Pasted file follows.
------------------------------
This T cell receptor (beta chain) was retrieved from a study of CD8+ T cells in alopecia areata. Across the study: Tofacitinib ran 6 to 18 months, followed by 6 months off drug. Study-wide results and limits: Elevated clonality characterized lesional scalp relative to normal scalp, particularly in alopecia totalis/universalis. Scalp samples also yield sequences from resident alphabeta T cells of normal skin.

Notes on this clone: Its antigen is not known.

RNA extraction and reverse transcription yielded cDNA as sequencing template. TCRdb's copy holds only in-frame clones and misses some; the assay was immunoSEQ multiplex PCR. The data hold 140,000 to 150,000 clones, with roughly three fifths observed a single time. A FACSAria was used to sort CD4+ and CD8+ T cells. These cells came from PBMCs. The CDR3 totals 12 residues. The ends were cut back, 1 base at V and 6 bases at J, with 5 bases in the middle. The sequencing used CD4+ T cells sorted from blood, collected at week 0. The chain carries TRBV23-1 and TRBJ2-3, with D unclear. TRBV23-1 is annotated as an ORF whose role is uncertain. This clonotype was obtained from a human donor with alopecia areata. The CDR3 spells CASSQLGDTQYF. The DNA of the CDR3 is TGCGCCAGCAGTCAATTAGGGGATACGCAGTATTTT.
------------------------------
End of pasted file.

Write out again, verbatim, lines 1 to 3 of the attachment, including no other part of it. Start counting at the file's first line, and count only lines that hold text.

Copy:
This T cell receptor (beta chain) was retrieved from a study of CD8+ T cells in alopecia areata. Across the study: Tofacitinib ran 6 to 18 months, followed by 6 months off drug. Study-wide results and limits: Elevated clonality characterized lesional scalp relative to normal scalp, particularly in alopecia totalis/universalis. Scalp samples also yield sequences from resident alphabeta T cells of normal skin.

Notes on this clone: Its antigen is not known.

RNA extraction and reverse transcription yielded cDNA as sequencing template. TCRdb's copy holds only in-frame clones and misses some; the assay was immunoSEQ multiplex PCR. The data hold 140,000 to 150,000 clones, with roughly three fifths observed a single time. A FACSAria was used to sort CD4+ and CD8+ T cells. These cells came from PBMCs. The CDR3 totals 12 residues. The ends were cut back, 1 base at V and 6 bases at J, with 5 bases in the middle. The sequencing used CD4+ T cells sorted from blood, collected at week 0. The chain carries TRBV23-1 and TRBJ2-3, with D unclear. TRBV23-1 is annotated as an ORF whose role is uncertain. This clonotype was obtained from a human donor with alopecia areata. The CDR3 spells CASSQLGDTQYF. The DNA of the CDR3 is TGCGCCAGCAGTCAATTAGGGGATACGCAGTATTTT.